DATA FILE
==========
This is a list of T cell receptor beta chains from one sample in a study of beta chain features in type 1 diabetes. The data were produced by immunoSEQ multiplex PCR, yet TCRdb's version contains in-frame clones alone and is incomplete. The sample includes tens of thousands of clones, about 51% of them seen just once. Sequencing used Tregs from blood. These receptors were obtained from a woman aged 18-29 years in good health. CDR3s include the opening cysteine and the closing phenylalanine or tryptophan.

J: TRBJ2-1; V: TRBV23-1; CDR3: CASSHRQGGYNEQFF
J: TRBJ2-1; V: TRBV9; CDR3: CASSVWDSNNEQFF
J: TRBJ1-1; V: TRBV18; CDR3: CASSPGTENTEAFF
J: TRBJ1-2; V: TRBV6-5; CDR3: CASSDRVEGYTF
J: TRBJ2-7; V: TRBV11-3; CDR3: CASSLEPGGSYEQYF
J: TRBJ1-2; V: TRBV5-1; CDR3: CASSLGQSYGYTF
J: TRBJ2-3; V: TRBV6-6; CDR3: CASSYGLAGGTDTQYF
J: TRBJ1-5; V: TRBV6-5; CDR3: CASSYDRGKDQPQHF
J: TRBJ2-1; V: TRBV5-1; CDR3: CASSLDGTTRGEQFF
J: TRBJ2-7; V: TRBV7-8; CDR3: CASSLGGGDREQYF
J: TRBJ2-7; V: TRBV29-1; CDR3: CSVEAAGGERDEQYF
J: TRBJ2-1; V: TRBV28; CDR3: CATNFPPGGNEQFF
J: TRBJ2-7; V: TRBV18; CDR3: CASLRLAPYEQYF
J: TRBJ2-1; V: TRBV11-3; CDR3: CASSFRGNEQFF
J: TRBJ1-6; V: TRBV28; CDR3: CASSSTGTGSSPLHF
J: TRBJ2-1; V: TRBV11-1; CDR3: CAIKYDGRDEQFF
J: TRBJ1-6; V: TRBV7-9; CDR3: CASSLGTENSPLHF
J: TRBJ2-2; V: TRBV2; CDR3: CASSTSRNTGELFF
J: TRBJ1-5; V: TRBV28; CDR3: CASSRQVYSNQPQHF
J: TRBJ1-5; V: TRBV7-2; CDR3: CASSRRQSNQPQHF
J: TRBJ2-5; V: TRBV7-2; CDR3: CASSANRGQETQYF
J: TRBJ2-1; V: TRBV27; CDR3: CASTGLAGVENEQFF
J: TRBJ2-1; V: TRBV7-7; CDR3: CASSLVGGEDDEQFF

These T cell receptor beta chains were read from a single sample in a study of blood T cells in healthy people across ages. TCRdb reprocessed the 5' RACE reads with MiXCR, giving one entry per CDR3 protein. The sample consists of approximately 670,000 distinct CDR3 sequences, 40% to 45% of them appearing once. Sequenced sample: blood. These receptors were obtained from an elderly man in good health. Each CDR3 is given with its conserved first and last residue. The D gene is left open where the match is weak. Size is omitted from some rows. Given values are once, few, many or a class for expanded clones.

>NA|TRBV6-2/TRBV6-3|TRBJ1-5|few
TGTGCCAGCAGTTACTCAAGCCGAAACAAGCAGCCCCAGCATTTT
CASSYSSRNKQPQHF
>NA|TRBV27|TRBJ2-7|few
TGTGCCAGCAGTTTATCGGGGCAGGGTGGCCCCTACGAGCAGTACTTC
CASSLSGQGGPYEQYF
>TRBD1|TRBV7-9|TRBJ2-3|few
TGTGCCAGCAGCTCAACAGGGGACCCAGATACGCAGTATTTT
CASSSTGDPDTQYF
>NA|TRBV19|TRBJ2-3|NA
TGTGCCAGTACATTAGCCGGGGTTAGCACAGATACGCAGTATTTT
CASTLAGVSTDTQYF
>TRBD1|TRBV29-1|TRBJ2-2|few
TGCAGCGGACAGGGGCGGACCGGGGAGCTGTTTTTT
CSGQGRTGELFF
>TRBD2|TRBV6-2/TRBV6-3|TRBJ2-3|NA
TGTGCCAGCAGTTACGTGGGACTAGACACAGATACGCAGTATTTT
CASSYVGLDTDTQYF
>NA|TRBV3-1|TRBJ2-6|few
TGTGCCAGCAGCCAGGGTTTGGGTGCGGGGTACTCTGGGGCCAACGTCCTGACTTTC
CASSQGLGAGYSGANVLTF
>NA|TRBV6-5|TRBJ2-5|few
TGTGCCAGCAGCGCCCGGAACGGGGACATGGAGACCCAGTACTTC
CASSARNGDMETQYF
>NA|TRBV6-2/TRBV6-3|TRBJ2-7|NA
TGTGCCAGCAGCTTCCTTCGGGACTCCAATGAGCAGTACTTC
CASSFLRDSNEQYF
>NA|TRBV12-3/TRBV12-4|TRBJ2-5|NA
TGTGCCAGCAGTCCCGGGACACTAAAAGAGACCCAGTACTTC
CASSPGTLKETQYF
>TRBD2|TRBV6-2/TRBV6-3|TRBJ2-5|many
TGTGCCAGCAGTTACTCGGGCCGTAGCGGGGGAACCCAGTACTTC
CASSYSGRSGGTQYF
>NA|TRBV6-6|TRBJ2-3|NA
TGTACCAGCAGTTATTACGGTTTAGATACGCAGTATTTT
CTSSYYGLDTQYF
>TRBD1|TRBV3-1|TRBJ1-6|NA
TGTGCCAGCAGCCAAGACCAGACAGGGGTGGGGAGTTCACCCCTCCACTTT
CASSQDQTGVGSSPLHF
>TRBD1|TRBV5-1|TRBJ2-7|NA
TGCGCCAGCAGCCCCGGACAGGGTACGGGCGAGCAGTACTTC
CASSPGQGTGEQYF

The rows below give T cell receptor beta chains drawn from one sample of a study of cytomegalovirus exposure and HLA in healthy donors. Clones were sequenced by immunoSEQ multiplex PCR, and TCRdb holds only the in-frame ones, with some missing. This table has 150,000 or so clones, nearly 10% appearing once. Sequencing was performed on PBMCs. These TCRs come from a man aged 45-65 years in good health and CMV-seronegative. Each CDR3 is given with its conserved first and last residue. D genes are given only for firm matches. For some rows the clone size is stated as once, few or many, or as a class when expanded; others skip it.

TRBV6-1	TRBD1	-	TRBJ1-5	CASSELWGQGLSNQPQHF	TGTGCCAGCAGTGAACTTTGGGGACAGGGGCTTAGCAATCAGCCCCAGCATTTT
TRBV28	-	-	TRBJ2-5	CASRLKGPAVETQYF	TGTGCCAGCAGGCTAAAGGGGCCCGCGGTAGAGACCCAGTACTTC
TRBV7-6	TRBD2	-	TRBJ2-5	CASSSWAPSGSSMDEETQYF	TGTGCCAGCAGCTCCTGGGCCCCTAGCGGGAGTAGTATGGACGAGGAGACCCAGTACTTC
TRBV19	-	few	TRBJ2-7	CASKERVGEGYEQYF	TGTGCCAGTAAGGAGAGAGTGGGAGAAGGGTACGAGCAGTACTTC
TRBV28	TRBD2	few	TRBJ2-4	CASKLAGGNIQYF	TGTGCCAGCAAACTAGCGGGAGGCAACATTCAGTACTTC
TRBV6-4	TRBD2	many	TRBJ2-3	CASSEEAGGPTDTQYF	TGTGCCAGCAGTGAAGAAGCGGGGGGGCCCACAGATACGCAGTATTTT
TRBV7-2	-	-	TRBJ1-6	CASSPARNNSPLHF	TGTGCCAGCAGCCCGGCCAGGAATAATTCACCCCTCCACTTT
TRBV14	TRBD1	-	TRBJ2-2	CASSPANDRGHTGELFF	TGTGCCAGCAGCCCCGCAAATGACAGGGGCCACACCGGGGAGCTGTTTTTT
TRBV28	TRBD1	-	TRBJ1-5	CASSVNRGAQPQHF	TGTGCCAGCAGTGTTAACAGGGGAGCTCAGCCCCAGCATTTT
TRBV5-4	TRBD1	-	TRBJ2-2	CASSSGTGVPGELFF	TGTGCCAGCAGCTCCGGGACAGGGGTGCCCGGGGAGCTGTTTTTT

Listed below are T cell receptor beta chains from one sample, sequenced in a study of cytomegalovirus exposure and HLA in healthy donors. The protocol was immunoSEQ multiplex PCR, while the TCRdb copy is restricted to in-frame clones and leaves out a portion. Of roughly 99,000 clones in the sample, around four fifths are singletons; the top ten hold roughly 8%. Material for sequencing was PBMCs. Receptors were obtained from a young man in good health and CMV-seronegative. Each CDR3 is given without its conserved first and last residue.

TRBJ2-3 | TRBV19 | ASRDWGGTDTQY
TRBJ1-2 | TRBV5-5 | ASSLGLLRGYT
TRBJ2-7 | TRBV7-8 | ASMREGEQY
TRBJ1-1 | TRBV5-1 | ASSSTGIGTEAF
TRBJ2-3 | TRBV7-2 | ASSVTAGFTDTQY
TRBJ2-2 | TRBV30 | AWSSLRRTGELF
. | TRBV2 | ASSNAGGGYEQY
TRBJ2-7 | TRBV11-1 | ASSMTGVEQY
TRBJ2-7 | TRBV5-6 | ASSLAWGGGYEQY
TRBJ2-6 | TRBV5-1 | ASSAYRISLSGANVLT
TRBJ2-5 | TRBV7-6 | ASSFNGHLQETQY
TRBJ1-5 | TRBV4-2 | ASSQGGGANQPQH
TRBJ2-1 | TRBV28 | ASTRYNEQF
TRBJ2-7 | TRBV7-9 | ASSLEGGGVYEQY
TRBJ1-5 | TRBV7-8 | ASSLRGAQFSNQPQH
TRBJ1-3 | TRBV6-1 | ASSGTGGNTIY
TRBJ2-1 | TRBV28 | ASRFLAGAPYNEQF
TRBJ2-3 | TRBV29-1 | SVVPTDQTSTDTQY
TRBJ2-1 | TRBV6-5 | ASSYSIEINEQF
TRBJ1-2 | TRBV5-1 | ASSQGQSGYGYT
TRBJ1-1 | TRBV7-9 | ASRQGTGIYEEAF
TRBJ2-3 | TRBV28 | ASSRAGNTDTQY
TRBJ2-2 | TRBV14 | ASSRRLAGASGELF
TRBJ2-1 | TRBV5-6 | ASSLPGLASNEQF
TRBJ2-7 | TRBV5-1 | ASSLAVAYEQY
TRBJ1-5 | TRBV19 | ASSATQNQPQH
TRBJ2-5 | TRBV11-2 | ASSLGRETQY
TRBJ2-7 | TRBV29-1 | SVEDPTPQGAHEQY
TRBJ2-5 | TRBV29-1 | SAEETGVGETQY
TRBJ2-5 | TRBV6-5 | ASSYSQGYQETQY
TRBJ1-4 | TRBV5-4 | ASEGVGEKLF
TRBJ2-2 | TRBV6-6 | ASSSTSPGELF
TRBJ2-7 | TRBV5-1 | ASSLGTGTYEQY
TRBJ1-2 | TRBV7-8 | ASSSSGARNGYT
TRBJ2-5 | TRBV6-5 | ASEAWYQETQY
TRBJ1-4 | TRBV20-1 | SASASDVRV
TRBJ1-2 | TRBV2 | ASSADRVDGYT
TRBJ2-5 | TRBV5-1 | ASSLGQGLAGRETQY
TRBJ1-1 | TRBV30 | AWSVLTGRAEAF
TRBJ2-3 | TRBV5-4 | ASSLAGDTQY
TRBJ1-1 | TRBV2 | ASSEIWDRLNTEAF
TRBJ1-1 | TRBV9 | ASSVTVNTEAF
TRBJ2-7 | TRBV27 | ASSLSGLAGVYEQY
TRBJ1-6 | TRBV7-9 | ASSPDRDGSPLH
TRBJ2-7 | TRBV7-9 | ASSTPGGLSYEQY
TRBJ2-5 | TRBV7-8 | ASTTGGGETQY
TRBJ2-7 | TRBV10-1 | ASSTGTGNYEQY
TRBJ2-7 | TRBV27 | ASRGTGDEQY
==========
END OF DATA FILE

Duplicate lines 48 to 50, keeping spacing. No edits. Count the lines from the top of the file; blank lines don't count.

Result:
TGTGCCAGCAGCGCCCGGAACGGGGACATGGAGACCCAGTACTTC
CASSARNGDMETQYF
>NA|TRBV6-2/TRBV6-3|TRBJ2-7|NA